The famed investor and Berkshire CEO highlighted the best bets of his career, defended his conglomerate’s stock buybacks and tax contributions, and slammed managers who manipulate their companies’ earnings to meet Wall Street’s expectations.
“Our satisfactory results have been the product of about a dozen truly good decisions — that would be about one every five years,” Buffett said.
The billionaire executive pointed to Berkshire’s stakes in Coca-Cola and American Express, two cornerstones of his roughly $300 billion stock portfolio. Buffett’s company originally invested $1.3 billion in the soda giant for a position worth $25 billion at the end of last year. It piled another $1.3 billion into the credit-card titan for a stake worth $22 billion on December 31.
Warren Buffett’s luck changed this year, allowing him to spend a record sum on stocks and end his deal drought. Here are his 6 highlights of 2022.
The annual letter
An epic buying spree
The annual meeting
Oil stocks, Japan, and BYD
An unexpected gift
Moreover, Berkshire received $704 million in yearly dividends from Coca-Cola last year, and $302 million from American Express, Buffett noted. When it first completed building both positions in 1994 and 1995 respectively, they paid only $75 million and $41 million in annual dividends.
Buffett noted that during his almost 60 years in charge of Berkshire, the bulk of his wagers have been “no better than so-so,” and some of his mistakes have been mitigated by “very large doses of luck.”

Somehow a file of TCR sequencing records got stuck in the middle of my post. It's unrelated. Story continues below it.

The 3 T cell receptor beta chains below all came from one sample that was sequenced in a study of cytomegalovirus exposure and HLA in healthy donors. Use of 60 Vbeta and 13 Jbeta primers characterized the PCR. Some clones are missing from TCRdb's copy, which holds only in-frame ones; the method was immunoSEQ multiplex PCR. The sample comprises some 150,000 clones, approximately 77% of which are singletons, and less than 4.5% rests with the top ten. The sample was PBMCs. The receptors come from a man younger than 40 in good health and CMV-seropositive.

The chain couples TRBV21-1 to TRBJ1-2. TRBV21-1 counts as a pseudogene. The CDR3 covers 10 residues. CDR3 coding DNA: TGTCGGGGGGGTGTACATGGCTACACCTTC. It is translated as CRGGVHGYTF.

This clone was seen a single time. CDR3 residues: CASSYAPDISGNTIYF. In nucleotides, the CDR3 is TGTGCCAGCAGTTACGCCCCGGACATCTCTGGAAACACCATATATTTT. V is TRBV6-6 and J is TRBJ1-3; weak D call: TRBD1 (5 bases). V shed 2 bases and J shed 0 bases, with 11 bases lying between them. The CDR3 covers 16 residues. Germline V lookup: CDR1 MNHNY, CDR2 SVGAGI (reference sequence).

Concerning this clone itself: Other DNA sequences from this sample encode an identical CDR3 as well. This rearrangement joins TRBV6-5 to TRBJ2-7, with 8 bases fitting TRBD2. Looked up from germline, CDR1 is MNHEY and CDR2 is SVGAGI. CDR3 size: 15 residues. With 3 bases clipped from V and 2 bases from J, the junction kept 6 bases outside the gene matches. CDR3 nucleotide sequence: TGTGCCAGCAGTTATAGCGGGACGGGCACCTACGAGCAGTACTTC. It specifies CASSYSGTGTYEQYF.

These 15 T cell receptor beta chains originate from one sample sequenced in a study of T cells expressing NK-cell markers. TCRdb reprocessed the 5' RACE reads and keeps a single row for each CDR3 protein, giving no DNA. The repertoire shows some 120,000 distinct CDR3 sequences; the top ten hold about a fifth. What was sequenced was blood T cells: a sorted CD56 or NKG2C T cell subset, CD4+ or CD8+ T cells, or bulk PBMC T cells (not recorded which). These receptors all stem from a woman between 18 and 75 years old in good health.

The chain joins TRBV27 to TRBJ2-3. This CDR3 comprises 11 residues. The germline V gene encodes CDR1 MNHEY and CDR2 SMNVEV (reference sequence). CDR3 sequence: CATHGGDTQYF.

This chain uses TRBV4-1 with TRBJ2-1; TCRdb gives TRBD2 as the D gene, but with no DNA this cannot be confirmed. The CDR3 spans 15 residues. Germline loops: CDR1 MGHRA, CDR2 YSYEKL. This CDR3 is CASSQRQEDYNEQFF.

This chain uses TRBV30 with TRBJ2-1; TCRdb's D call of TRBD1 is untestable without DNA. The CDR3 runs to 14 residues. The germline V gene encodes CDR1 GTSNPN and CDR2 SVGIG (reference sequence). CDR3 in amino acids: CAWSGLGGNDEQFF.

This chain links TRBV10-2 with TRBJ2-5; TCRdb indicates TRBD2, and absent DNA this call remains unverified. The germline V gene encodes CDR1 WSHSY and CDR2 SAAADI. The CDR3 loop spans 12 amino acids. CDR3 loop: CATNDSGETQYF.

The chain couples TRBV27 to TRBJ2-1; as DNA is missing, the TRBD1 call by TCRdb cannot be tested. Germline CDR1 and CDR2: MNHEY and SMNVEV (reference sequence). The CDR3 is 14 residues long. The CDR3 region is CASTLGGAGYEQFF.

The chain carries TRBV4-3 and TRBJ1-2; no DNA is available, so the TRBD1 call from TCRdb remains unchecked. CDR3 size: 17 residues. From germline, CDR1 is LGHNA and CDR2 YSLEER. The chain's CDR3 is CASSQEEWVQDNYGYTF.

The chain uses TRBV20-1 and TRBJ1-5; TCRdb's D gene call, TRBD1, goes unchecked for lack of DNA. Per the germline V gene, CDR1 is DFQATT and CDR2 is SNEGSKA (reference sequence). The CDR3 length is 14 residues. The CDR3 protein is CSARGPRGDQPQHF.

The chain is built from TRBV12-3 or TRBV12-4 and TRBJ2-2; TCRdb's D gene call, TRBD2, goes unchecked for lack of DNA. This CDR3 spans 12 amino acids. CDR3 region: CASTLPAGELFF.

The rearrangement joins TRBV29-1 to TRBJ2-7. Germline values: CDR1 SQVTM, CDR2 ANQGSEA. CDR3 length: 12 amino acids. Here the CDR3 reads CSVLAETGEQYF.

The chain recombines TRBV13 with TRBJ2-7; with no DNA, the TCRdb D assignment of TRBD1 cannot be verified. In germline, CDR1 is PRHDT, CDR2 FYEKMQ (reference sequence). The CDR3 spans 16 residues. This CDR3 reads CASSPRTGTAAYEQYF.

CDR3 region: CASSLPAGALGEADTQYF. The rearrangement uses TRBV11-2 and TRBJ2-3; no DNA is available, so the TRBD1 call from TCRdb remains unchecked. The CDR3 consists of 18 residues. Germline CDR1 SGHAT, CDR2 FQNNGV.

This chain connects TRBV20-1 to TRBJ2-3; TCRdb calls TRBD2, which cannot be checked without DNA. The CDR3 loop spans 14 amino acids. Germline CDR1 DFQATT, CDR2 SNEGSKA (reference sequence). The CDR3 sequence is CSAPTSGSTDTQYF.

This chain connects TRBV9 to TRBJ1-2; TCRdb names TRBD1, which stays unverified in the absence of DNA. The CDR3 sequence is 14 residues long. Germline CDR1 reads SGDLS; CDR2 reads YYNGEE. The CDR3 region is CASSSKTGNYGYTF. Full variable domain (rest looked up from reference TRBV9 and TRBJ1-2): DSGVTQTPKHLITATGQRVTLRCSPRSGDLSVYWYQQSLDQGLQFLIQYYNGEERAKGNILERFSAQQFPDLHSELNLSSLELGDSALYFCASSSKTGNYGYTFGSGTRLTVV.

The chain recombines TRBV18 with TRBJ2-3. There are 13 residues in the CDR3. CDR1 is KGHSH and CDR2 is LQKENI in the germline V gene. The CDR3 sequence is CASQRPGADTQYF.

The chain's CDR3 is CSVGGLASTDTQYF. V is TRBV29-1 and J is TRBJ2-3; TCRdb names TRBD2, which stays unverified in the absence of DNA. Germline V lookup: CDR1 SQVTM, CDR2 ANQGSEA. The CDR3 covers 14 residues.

“The lesson for investors: The weeds wither away in significance as the flowers bloom,” he said. “Over time, it takes just a few winners to work wonders. And, yes, it helps to start early and live into your 90s as well.”
The 92-year-old investor also spoke up in defense of buybacks after the US government imposed a 1% tax on them last year.
“When you are told that all repurchases are harmful to shareholders or to the country, or particularly beneficial to CEOs, you are listening to either an economic illiterate or a silver-tongued demagogue (characters that are not mutually exclusive),” he said.
Moreover, Buffett castigated corporate bosses who take pride in massaging their companies’ financials to beat analysts’ estimates.
“That activity is disgusting,” he said. “It requires no talent to manipulate numbers: Only a deep desire to deceive is required. ‘Bold imaginative accounting,’ as a CEO once described his deception to me, has become one of the shames of capitalism.”
In his letter, Buffett underlined the fact that Berkshire has contributed about 0.1% of the $32 trillion in taxes collected by the US Treasury in the decade to 2021. He underscored his company’s willingness to fund the country responsible for its prosperity.
“At Berkshire we hope and expect to pay much more in taxes during the next decade,” he said. “We owe the country no less: America’s dynamism has made a huge contribution to whatever success Berkshire has achieved — a contribution Berkshire will always need. We count on the American Tailwind and, though it has been becalmed from time to time, its propelling force has always returned.”
Moreover, Buffett underscored his conservative, long-term focused management style, and emphasised his hope that his company will live on long past his demise.
“We will also avoid behavior that could result in any uncomfortable cash needs at inconvenient times, including financial panics and unprecedented insurance losses,” he said. “At Berkshire, there will be no finish line.”